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French drug trial leaves participant comatose

Last Updated Jan 15, 2016 12:12 PM EST

A French drug trial has gone wrong, leaving six previously-healthy participants who took part seriously ill, including one who is now in a coma.

France's health ministry said Friday that the "test was carried out at a private establishment specialised in carrying out clinical trials" in Rennes, Brittany, without naming the clinic.

The trial was suspended and all others who were taking part in the trial of the orally administered medicine were been recalled. In total, CBS Radio News correspondent Elaine Cobbe says six of the 128 people taking part in the trial have been hospitalized. Ninety people had been administered the drug.

The volunteers were aged between 30 and 50 and most were from the Brittany region in western France where the lab is located.

The health ministry confirmed that one trial participant had been left brain dead.

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A logo of the Biotrial laboratory is displayed on its building in Rennes, western France, Jan. 15, 2016.
David Vincent, AP

AFP quoted Health Minister Marisol Touraine as calling the incident a "serious accident." Touraine did not provide details about the drug being tested. The Health Ministry shot down reports in French media that the drug was cannabis-based.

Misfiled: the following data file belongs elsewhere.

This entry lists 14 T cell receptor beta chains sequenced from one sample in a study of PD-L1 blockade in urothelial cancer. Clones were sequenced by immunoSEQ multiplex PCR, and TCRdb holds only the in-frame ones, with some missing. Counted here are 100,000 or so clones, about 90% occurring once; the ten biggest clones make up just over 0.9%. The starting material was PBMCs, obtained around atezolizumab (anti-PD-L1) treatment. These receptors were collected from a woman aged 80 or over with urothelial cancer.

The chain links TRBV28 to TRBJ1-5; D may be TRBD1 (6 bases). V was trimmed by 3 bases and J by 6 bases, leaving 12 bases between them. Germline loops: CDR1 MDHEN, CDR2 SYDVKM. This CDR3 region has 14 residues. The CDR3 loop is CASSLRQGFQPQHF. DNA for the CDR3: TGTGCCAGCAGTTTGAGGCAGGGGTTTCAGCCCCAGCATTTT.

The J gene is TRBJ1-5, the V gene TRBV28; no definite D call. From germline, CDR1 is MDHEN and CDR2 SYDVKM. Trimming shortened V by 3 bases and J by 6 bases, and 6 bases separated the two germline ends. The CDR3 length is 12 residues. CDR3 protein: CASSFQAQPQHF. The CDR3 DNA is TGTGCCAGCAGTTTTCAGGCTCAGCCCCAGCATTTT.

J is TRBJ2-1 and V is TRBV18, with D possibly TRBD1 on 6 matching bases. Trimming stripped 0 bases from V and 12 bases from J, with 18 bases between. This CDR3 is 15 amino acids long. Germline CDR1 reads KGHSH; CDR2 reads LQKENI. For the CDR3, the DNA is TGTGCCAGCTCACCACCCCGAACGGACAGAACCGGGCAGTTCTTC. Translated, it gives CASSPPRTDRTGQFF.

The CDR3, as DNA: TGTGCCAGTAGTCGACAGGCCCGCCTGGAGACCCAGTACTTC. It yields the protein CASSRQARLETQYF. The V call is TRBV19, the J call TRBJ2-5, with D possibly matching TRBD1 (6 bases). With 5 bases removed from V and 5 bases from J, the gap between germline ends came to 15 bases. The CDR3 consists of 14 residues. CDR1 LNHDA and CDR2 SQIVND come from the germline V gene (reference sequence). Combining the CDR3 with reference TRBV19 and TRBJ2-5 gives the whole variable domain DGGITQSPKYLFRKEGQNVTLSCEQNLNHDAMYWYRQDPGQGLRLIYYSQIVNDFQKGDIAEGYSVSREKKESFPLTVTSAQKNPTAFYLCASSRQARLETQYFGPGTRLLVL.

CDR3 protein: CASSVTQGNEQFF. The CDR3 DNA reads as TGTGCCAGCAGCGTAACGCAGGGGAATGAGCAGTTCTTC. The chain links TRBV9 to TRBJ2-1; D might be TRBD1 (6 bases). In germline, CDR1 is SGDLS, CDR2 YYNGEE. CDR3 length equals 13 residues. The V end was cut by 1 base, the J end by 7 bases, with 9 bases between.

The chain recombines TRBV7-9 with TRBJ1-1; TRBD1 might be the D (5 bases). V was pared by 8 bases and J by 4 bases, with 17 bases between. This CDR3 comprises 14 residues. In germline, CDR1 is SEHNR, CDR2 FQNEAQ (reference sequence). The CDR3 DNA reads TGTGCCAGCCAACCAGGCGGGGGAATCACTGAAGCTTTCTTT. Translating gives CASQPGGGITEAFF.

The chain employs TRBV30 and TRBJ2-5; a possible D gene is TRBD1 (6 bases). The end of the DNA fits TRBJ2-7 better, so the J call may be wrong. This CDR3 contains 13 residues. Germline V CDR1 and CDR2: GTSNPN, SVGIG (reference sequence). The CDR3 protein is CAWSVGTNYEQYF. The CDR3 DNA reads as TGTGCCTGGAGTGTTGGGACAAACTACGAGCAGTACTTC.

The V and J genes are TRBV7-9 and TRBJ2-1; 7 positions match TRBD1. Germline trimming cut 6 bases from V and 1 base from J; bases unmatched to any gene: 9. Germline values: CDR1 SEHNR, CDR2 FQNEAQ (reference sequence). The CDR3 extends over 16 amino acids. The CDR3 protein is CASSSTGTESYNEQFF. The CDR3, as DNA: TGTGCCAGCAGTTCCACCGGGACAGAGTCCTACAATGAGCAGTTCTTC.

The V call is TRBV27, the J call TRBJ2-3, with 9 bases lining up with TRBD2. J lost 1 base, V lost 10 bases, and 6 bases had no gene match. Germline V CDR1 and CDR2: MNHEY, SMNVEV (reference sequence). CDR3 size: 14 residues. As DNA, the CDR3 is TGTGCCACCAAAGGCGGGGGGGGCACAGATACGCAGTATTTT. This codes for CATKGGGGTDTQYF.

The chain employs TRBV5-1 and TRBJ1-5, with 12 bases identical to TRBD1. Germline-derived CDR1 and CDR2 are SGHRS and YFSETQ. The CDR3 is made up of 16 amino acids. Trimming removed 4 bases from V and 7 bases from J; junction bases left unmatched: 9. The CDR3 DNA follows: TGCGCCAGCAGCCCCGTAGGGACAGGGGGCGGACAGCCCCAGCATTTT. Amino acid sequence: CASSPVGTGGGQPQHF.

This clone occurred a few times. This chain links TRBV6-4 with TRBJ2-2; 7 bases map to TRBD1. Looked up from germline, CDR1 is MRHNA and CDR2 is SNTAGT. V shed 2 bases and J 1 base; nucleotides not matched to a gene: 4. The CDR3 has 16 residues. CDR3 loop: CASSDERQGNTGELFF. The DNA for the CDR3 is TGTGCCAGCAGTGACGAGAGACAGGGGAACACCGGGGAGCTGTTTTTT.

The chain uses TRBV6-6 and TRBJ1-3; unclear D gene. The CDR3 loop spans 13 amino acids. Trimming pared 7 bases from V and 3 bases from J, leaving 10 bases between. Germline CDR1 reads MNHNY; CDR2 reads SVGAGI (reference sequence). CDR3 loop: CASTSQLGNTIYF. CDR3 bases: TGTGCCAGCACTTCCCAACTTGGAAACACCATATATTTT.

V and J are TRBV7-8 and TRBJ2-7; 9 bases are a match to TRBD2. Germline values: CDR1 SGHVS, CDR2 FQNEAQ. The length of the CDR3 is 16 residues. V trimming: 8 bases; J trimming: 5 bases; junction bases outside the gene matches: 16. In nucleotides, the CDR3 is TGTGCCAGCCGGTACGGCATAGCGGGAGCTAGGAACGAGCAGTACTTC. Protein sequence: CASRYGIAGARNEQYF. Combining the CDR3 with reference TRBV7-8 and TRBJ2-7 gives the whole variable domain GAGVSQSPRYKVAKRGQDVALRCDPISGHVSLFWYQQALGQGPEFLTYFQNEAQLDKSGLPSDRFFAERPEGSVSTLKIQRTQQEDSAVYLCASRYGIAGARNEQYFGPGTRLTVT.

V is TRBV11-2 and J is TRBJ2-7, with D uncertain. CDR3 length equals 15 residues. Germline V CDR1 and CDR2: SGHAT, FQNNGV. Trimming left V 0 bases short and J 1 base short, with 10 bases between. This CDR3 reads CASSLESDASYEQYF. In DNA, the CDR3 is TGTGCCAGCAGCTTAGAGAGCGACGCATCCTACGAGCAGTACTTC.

Cobbe reported that the lab involved belongs to a company called "Biotrial," which is headquartered in Rennes, but also has facilities in Newark, New Jersey, and London.

Nintey percent of Biotrial's business is export, including to the U.S. The company has about 300 employees around the world, 200 of them in France.

"The trial has been conducted in full compliance with the international regulations and Biotrial's procedures were followed at every stage throughout the trial," Biotrial said in a message posted Friday to its Twitter account, adding that its priority "remains the safety of our subjects."

The company's CEO was expected to join the French health minister at a news conference later Friday.

French prosecutors have opened an investigation into the incident, looking at possible charges of "involuntary harm over a period of three months."

Cobbe notes that this is the first major mishap for a drug trial in France.